Do you think your business needs a research and development department? That may be a sign that it's time you started one—or at least started seriously thinking about it.
After all, if your company sells products and services, those products and services aren't going to materialize out of thin air. You may need to devote money, time and resources to inventing them.
So if you're exploring the idea of starting an R&D department, you may want to consider trying these steps.
1. Think about the size and scope of your research and development department.
According to brand consultant Peter Friederichsen, having some sort of research and development department can be beneficial. (Friederichsen is also partner at the Blake Project, a brand strategy consultancy headquartered in Westlake Village, California.)
“[Management consultant and author] Peter Drucker once observed that the only purpose of business is to create a customer," he says, "therefore the two most important functions a business has are marketing and innovation. The rest is just overhead. So every business needs R&D to some degree in order to continue to innovate."
—Peter Friederichsen, partner, The Blake Project
Research and development can certainly be vital to the health of some companies. These companies use their departments to create products and services that can end up generating millions, if not more, in new revenue. If it wasn't so important, companies wouldn't invest as much as they do in R&D.
According to the data gathered by financial research company FactSet and supplied by a FactSet representative, Amazon.com spent the most on R&D in 2017: $16.1 billion. Plenty of other firms are spending billions, too: Intel spent $12.7 billion on R&D, while Microsoft spent $12.3, Johnson & Johnson, $9 billion and Ford, $7 billion.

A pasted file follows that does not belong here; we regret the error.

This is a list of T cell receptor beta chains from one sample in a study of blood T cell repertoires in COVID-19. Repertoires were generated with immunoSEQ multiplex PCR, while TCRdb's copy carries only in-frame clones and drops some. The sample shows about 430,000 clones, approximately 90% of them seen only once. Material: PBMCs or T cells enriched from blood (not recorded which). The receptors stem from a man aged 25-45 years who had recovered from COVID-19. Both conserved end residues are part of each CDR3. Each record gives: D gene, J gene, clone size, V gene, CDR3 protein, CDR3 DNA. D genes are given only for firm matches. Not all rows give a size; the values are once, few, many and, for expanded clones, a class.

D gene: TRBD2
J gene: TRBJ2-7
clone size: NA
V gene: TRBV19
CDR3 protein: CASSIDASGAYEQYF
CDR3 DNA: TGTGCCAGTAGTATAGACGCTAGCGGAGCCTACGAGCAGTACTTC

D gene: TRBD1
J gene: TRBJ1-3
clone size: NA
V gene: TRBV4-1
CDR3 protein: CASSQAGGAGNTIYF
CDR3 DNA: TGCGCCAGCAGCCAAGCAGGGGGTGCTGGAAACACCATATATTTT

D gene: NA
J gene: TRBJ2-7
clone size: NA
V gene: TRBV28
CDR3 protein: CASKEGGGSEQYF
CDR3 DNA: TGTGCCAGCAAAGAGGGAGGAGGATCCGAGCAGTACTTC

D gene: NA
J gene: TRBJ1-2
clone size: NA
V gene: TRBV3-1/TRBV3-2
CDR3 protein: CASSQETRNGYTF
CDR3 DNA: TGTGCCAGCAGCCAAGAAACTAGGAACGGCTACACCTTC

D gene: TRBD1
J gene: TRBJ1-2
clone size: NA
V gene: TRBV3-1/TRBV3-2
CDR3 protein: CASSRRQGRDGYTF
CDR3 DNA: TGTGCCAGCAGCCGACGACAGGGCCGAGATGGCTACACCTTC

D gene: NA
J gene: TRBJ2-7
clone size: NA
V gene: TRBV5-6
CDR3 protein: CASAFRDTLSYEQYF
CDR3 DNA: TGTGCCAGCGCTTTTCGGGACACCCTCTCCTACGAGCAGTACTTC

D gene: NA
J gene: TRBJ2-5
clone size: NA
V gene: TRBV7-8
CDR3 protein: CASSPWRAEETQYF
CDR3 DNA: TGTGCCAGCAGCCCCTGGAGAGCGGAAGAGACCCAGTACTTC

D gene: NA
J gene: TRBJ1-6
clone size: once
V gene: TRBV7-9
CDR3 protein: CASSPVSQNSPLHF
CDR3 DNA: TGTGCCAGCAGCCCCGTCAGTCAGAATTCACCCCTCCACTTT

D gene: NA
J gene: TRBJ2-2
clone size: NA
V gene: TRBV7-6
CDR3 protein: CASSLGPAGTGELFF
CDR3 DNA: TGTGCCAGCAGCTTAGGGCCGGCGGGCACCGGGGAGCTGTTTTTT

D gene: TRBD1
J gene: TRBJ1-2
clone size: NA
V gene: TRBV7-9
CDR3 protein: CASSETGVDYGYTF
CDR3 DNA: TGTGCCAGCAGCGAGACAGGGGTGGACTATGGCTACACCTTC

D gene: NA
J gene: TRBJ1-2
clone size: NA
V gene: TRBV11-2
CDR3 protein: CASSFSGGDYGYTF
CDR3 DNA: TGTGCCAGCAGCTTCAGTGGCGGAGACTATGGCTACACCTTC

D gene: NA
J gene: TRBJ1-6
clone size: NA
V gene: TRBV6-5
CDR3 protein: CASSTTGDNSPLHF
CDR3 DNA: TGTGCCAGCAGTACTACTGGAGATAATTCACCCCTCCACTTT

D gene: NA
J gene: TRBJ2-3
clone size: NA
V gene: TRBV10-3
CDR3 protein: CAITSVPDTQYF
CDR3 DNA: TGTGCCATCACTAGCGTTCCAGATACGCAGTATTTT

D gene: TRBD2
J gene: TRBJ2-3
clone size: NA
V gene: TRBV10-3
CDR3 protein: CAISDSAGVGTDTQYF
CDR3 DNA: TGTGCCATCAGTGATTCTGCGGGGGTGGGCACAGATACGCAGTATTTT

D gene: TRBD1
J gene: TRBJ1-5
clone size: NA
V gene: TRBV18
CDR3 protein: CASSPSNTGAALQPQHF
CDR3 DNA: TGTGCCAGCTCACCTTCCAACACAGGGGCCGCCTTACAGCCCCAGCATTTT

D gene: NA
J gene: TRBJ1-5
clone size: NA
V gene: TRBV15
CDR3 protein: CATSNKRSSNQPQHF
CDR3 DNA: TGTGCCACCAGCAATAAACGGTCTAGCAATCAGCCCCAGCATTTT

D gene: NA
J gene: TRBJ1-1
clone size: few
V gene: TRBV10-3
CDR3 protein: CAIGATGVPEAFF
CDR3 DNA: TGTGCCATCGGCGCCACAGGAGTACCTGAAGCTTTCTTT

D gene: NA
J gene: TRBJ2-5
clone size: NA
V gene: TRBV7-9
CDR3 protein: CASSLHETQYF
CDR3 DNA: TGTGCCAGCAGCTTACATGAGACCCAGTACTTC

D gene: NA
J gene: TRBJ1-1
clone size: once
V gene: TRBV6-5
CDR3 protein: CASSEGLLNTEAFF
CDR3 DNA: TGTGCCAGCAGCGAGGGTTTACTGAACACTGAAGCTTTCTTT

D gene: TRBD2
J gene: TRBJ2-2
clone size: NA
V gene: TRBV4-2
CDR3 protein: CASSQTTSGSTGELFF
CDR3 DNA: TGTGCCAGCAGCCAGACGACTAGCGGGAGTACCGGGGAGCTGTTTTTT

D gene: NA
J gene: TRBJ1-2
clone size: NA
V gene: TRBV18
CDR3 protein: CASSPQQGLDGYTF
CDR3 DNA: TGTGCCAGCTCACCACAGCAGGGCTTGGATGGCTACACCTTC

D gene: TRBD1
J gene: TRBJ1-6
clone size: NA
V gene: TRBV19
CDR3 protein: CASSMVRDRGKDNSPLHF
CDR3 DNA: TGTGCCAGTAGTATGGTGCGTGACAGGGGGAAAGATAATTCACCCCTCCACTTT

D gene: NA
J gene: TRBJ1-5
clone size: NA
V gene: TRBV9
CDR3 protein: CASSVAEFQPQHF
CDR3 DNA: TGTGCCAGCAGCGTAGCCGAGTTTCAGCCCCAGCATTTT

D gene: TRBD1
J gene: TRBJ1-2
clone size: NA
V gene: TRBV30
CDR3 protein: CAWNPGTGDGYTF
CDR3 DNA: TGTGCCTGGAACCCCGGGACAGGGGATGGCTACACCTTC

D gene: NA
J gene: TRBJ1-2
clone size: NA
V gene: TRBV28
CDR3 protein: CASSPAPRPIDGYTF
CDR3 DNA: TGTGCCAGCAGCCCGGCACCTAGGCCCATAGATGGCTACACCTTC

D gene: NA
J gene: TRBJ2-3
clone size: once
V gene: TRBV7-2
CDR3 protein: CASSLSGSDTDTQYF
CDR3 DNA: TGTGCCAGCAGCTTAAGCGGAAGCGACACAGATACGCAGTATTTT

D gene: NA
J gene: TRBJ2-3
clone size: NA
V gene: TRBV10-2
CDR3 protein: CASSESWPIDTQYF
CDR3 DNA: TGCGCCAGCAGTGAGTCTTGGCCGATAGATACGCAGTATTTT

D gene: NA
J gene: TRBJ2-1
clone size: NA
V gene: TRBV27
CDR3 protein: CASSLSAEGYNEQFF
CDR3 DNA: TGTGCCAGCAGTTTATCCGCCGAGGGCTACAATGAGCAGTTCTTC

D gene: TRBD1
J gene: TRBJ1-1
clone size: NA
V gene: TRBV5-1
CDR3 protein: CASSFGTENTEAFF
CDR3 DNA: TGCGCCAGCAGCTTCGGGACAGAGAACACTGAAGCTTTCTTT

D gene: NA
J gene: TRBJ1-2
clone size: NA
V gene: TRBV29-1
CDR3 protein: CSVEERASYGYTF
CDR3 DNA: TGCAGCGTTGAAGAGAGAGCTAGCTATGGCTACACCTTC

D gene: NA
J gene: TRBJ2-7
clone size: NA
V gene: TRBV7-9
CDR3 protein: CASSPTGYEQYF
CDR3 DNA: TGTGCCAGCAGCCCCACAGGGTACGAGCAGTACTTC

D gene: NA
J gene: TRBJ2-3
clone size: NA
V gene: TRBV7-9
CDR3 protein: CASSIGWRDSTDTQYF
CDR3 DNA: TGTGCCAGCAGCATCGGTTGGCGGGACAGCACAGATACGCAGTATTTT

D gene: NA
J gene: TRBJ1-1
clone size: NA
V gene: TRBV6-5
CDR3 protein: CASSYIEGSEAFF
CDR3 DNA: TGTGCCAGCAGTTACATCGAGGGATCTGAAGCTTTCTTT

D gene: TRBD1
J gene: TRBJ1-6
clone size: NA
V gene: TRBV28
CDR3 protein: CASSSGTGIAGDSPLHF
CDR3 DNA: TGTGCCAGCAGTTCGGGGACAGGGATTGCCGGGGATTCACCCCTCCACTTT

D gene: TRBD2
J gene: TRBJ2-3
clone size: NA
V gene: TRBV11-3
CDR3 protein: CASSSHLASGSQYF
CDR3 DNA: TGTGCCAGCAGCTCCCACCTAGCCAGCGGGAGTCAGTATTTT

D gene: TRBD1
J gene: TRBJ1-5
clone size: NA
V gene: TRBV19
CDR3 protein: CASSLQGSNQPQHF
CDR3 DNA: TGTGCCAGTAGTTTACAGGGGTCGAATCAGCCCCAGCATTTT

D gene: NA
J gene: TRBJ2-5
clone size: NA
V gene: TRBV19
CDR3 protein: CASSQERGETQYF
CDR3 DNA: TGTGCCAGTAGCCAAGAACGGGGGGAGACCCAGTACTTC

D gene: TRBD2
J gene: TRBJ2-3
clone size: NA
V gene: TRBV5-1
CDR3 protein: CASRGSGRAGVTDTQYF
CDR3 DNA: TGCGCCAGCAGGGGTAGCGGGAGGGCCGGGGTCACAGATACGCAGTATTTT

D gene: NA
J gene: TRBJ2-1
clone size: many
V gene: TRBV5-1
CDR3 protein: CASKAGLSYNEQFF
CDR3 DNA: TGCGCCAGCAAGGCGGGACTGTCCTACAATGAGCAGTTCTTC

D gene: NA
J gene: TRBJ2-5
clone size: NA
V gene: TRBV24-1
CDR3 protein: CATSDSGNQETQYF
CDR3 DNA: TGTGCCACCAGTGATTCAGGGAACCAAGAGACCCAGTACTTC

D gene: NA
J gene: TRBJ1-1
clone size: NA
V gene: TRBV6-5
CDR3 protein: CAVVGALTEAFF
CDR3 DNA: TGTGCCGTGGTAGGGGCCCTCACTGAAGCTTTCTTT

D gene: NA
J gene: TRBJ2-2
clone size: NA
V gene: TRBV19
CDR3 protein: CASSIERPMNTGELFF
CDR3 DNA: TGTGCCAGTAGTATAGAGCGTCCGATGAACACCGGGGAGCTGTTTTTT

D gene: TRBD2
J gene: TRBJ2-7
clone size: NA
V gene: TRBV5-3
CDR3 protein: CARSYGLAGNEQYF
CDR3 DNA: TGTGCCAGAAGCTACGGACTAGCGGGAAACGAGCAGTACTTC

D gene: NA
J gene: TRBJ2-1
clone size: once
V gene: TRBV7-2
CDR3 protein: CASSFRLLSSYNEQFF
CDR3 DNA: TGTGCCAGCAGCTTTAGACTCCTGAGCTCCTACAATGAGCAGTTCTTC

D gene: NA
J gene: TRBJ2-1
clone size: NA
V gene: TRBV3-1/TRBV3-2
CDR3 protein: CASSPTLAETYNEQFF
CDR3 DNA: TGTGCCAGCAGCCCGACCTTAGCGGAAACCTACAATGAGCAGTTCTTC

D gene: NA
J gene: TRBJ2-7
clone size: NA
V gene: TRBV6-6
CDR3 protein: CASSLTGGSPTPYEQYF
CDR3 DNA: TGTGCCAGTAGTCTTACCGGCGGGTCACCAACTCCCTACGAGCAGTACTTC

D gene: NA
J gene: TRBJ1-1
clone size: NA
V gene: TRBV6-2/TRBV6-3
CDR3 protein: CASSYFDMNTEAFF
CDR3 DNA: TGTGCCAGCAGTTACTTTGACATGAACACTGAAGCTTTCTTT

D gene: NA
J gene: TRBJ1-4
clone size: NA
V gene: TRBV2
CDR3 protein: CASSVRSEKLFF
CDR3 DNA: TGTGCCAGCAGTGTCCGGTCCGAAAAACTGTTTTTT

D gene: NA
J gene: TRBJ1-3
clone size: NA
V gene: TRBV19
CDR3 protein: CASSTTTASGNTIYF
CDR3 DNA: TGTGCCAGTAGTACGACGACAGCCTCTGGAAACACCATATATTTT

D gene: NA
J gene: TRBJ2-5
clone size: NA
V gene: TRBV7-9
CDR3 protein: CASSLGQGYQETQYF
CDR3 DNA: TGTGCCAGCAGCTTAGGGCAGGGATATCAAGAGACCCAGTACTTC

If you own a small accounting firm staffed with three accountants, you might not be in the position to hire another two or three people to run a research and development team, much less spend billions on R&D. But you can still could devote some time and money to R&D.
There are plenty of informal ways of having a research and development team.
In the example of the small accounting firm, that can look like:
- staying on top of customer trends, by, say, attending an industry conference once a year.
- discussing with your employees once a month how customers and trends are changing.
- collecting and organizing feedback from your customers.
“Every business should consider R&D," says James Cassel, co-founder of the investment banking firm Cassel Salpeter, based out of Miami. "Even a company like a restaurant might want to develop new recipes or technology to better operate, innovate or simply cut its costs."
2. Ask yourself how much funding you want to devote to your R&D.
“Different categories have different needs for R&D," Friederichsen says. “Obviously electronics, technology or pharmaceuticals will always have a greater need than many other categories and will spend more against that in their business plan."
Marketing can be a form of research and development, if you're using marketing dollars to learn more about your consumer (think: focus groups).
“Small companies should allocate at least 1 to 2 percent of their marketing budget against ongoing research to their target, to make sure they stay on target and are aware of and addressing changing needs of their customers," he suggests.
But there really isn't a formula to help you determine how much your company should spend on research and development.
“Every business is different, and different industries can afford varying amounts," Cassel says. “There are no given set of numbers that will fit every circumstance as to how many people or how much money a company should spend towards R&D.